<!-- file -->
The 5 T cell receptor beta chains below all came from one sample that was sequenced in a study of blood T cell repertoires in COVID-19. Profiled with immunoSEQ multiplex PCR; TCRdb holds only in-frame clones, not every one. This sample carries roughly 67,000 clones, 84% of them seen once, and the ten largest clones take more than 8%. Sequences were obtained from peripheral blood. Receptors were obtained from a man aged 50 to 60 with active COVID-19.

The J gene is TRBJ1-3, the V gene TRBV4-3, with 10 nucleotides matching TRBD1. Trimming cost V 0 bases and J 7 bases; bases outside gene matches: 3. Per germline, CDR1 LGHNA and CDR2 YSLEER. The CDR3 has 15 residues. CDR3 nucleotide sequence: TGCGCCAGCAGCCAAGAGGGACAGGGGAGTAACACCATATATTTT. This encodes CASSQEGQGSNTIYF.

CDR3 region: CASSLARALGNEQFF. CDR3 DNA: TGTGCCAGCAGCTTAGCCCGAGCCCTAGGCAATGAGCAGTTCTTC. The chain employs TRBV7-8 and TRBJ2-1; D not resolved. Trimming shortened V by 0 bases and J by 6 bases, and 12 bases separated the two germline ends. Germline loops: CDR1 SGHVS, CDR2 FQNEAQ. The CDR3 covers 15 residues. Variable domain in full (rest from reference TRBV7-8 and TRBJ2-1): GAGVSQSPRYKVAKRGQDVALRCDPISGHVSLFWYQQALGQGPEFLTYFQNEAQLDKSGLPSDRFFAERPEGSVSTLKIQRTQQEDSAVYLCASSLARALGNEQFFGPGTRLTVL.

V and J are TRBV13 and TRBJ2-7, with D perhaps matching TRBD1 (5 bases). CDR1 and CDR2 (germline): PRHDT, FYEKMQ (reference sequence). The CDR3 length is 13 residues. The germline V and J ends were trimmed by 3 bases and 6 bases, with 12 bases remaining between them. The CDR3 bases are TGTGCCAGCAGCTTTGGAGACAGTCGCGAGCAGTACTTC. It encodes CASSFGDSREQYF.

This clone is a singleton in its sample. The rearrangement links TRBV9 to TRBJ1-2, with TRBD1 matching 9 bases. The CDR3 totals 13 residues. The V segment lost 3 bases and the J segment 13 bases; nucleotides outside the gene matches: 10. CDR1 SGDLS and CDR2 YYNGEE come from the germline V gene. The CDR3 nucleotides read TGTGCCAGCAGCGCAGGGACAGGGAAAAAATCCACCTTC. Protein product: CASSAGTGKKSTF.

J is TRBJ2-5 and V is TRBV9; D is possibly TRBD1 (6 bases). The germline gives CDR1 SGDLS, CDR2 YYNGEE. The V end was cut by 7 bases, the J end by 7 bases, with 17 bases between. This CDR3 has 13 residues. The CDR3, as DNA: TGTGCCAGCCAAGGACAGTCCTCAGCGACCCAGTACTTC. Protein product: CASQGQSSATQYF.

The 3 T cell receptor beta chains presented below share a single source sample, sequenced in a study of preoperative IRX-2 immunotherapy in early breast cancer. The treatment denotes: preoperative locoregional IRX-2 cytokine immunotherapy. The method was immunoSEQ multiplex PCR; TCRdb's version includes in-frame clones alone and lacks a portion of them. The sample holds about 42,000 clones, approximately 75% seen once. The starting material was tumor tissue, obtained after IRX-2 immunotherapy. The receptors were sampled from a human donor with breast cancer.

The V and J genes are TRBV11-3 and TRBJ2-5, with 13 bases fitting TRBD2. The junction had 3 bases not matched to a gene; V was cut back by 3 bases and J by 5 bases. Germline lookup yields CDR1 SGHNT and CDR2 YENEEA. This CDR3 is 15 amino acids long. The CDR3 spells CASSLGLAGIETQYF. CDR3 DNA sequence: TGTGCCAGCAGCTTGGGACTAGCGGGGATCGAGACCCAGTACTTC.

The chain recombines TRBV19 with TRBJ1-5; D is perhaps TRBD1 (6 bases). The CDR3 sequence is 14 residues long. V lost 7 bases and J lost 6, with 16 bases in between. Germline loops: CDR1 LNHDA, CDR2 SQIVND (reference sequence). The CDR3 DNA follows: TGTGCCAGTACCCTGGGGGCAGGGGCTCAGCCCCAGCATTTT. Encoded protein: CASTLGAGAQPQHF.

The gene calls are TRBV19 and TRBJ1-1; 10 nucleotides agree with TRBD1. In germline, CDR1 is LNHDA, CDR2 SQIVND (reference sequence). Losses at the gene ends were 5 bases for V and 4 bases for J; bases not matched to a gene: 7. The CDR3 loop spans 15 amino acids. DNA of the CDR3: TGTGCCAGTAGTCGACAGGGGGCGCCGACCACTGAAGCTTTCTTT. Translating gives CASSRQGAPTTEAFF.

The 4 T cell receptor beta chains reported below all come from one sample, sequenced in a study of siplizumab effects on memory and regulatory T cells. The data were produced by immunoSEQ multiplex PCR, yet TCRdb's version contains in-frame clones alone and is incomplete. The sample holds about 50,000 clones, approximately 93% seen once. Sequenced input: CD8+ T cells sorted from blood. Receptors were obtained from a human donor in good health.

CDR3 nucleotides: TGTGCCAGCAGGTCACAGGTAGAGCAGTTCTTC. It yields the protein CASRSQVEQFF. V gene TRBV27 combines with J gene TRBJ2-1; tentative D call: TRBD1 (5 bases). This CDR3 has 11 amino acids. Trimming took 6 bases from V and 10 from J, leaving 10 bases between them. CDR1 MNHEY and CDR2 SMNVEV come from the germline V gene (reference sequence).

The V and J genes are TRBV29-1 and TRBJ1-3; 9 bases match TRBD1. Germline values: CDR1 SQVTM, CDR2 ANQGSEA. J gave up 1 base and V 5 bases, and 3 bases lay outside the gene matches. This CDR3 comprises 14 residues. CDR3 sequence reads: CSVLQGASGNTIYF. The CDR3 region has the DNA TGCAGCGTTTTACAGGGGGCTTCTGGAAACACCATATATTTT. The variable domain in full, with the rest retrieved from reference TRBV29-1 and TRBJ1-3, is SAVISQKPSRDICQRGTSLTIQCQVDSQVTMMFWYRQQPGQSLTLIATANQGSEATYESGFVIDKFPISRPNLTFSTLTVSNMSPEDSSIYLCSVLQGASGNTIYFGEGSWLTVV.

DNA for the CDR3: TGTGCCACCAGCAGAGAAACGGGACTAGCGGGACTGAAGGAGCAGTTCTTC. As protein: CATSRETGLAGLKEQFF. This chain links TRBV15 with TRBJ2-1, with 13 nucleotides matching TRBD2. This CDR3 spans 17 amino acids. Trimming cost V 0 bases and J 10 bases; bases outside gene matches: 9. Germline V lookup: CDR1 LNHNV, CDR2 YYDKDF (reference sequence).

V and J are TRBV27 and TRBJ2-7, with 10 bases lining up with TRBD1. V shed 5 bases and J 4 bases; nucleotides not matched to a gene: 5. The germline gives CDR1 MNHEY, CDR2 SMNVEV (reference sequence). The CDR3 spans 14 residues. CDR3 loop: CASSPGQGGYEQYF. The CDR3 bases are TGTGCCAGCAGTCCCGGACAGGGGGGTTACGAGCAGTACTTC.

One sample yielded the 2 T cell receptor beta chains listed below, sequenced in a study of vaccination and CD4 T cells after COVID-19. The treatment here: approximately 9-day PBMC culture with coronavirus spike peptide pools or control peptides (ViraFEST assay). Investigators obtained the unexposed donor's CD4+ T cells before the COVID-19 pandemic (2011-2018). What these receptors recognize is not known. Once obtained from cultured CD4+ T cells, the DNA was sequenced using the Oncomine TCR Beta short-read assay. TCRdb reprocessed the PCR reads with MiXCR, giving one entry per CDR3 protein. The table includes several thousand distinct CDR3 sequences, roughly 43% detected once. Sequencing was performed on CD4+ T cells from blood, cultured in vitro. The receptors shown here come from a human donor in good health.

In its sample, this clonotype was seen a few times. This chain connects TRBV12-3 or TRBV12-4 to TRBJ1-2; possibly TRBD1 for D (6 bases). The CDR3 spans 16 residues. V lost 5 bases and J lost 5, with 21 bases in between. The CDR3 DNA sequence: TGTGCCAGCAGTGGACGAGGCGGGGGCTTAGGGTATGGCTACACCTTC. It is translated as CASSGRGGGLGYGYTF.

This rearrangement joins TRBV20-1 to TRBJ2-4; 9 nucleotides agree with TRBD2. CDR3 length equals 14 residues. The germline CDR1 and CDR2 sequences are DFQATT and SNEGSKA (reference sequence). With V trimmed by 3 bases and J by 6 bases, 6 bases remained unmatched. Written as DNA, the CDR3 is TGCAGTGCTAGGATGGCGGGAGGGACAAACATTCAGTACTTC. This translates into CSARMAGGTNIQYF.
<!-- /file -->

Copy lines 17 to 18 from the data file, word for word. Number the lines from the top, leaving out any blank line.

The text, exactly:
In its sample, this clonotype was seen a few times. This chain connects TRBV12-3 or TRBV12-4 to TRBJ1-2; possibly TRBD1 for D (6 bases). The CDR3 spans 16 residues. V lost 5 bases and J lost 5, with 21 bases in between. The CDR3 DNA sequence: TGTGCCAGCAGTGGACGAGGCGGGGGCTTAGGGTATGGCTACACCTTC. It is translated as CASSGRGGGLGYGYTF.

This rearrangement joins TRBV20-1 to TRBJ2-4; 9 nucleotides agree with TRBD2. CDR3 length equals 14 residues. The germline CDR1 and CDR2 sequences are DFQATT and SNEGSKA (reference sequence). With V trimmed by 3 bases and J by 6 bases, 6 bases remained unmatched. Written as DNA, the CDR3 is TGCAGTGCTAGGATGGCGGGAGGGACAAACATTCAGTACTTC. This translates into CSARMAGGTNIQYF.